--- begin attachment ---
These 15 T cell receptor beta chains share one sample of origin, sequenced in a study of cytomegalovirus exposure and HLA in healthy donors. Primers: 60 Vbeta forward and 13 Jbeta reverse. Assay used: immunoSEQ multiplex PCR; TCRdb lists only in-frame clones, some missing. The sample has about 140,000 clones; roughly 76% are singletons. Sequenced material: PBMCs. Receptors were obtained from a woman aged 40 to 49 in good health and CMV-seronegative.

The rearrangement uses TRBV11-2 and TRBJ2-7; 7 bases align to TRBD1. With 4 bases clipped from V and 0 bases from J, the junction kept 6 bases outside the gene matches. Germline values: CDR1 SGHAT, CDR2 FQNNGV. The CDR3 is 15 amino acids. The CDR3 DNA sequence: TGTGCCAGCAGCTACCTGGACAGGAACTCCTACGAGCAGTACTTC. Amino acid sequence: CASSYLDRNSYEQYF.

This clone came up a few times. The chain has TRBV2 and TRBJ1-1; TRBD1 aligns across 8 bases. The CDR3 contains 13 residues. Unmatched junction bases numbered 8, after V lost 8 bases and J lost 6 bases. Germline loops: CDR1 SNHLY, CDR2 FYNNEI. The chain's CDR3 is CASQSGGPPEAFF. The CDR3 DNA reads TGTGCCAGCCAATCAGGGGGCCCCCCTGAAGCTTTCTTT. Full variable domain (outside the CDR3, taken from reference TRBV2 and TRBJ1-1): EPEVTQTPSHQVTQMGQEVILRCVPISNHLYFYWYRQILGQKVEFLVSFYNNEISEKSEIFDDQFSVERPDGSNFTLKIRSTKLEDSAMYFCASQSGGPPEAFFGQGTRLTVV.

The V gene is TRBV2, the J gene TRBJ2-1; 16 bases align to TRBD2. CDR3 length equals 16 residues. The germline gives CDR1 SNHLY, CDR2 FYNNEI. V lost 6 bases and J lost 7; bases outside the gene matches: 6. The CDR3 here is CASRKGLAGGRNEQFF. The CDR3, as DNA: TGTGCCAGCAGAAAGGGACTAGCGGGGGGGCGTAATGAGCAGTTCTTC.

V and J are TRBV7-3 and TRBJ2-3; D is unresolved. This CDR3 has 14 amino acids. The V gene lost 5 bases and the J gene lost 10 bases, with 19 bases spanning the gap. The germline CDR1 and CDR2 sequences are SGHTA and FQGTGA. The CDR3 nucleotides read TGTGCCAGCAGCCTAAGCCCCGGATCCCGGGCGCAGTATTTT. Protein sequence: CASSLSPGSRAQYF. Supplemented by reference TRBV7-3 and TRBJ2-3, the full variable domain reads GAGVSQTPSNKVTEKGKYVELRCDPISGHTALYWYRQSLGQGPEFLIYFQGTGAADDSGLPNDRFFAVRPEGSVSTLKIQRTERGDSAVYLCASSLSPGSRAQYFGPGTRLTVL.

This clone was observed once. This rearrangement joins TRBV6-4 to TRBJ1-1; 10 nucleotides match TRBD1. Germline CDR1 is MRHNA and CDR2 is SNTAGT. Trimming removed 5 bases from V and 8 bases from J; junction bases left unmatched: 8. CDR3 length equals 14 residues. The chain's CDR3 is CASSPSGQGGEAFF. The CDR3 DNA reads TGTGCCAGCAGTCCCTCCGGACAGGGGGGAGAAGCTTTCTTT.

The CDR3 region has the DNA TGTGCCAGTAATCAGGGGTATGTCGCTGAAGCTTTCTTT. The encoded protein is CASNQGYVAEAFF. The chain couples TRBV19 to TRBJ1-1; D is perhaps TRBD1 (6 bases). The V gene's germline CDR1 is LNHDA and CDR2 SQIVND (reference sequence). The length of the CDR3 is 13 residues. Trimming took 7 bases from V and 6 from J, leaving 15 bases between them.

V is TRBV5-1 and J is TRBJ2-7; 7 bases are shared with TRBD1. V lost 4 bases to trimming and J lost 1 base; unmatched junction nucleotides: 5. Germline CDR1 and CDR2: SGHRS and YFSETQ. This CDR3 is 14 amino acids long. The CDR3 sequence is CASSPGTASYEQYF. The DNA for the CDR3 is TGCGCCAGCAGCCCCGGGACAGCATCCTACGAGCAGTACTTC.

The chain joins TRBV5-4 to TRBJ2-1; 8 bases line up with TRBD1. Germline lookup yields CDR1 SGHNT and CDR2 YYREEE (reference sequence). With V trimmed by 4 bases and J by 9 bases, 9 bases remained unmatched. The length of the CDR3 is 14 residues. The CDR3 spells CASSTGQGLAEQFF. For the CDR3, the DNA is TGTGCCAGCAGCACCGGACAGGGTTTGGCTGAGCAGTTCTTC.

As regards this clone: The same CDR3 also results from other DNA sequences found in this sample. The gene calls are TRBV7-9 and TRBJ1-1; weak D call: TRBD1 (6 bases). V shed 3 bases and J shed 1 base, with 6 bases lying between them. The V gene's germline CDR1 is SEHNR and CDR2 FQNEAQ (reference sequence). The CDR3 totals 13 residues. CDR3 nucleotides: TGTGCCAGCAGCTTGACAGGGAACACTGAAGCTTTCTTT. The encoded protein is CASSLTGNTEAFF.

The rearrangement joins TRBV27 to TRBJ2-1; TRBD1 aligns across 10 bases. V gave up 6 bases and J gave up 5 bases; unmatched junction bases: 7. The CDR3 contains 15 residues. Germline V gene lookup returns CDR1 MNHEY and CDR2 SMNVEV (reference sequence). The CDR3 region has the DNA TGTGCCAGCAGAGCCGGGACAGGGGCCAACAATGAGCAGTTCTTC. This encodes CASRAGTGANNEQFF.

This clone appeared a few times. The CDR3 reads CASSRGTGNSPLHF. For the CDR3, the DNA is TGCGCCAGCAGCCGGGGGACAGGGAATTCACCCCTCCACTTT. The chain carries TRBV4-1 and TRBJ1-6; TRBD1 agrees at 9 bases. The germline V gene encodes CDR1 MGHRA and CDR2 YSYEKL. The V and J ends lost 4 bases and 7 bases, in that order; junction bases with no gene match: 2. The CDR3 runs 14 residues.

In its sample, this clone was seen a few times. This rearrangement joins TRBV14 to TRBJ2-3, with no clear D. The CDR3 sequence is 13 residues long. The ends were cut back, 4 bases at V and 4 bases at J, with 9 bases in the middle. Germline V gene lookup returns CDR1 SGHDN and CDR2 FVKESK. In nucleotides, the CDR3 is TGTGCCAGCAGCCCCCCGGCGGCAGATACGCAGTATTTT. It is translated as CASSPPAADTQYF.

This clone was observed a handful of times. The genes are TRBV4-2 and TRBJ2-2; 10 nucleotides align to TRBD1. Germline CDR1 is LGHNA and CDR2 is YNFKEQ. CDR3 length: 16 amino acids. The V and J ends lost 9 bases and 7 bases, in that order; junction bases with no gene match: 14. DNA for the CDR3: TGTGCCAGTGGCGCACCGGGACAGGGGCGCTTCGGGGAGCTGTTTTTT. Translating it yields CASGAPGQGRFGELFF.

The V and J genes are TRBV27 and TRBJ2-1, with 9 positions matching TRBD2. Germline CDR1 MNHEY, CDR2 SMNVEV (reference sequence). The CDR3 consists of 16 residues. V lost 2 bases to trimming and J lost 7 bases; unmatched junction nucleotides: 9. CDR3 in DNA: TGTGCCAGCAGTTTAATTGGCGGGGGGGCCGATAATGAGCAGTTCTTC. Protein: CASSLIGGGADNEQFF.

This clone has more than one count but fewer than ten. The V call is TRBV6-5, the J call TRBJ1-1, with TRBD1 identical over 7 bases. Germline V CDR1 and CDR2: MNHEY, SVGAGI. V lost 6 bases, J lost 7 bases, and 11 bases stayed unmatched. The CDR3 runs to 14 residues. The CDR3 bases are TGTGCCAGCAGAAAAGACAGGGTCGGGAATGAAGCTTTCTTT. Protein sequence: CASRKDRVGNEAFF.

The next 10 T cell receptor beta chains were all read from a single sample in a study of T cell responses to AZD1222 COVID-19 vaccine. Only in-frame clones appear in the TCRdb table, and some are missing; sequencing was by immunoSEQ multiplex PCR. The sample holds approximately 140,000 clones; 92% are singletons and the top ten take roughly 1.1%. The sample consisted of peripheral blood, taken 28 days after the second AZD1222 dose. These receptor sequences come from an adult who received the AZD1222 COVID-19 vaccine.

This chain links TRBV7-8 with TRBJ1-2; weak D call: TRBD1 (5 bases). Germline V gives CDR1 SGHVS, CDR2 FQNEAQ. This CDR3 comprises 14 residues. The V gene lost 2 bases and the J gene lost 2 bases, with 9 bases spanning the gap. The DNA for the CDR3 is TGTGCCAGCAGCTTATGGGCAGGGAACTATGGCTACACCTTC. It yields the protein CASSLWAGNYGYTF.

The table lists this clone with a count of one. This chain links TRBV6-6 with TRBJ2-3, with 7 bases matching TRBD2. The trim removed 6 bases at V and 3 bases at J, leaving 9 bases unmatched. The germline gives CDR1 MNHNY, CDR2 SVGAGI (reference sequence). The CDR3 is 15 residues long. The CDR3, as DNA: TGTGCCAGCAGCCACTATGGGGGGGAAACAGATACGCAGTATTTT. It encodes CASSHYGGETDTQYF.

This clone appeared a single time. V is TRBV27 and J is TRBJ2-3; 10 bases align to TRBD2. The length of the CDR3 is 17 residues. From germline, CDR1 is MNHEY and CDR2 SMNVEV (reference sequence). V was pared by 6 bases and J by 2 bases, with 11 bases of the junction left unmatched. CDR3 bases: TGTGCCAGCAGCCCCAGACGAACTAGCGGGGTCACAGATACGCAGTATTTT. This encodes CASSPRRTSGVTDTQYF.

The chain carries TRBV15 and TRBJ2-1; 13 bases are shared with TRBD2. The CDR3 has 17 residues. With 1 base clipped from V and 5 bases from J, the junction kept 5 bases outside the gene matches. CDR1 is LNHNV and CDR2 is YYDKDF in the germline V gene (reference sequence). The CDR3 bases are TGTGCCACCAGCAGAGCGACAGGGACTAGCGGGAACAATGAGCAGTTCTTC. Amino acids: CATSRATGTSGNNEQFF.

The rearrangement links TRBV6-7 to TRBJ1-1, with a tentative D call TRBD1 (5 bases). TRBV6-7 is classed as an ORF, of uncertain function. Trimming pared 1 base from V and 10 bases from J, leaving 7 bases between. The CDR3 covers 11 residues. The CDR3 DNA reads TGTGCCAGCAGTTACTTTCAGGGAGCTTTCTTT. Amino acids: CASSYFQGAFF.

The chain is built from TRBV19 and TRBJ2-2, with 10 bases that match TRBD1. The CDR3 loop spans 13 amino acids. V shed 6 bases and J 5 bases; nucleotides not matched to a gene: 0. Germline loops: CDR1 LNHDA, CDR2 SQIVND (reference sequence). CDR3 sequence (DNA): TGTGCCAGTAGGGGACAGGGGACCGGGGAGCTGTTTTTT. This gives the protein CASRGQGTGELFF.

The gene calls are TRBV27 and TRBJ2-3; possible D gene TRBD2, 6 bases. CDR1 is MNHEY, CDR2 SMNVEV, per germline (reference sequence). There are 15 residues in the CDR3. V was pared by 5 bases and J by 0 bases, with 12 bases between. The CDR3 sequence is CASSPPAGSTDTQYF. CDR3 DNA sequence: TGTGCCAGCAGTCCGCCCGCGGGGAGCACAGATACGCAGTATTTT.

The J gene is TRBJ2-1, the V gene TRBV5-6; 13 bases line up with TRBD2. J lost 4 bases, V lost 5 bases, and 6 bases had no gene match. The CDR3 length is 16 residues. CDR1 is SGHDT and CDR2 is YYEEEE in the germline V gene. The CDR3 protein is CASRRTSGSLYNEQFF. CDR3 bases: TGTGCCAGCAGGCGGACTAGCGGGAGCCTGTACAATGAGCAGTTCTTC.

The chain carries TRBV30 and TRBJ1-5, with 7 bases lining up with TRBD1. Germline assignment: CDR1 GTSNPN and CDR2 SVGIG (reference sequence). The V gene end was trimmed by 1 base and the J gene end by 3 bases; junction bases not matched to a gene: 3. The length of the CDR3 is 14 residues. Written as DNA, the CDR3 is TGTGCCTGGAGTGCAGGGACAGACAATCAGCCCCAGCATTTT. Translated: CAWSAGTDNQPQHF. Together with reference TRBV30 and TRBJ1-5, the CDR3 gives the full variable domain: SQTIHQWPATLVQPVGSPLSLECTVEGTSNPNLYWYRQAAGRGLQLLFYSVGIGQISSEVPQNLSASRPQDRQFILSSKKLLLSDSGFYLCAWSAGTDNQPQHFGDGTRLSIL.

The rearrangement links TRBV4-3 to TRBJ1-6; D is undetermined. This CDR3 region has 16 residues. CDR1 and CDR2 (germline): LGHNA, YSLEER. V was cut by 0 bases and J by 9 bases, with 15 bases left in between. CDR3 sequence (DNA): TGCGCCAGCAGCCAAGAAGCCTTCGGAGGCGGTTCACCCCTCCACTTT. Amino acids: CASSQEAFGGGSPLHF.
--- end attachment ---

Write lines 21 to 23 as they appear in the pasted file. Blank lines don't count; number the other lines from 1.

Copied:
The chain carries TRBV15 and TRBJ2-1; 13 bases are shared with TRBD2. The CDR3 has 17 residues. With 1 base clipped from V and 5 bases from J, the junction kept 5 bases outside the gene matches. CDR1 is LNHNV and CDR2 is YYDKDF in the germline V gene (reference sequence). The CDR3 bases are TGTGCCACCAGCAGAGCGACAGGGACTAGCGGGAACAATGAGCAGTTCTTC. Amino acids: CATSRATGTSGNNEQFF.

The rearrangement links TRBV6-7 to TRBJ1-1, with a tentative D call TRBD1 (5 bases). TRBV6-7 is classed as an ORF, of uncertain function. Trimming pared 1 base from V and 10 bases from J, leaving 7 bases between. The CDR3 covers 11 residues. The CDR3 DNA reads TGTGCCAGCAGTTACTTTCAGGGAGCTTTCTTT. Amino acids: CASSYFQGAFF.

The chain is built from TRBV19 and TRBJ2-2, with 10 bases that match TRBD1. The CDR3 loop spans 13 amino acids. V shed 6 bases and J 5 bases; nucleotides not matched to a gene: 0. Germline loops: CDR1 LNHDA, CDR2 SQIVND (reference sequence). CDR3 sequence (DNA): TGTGCCAGTAGGGGACAGGGGACCGGGGAGCTGTTTTTT. This gives the protein CASRGQGTGELFF.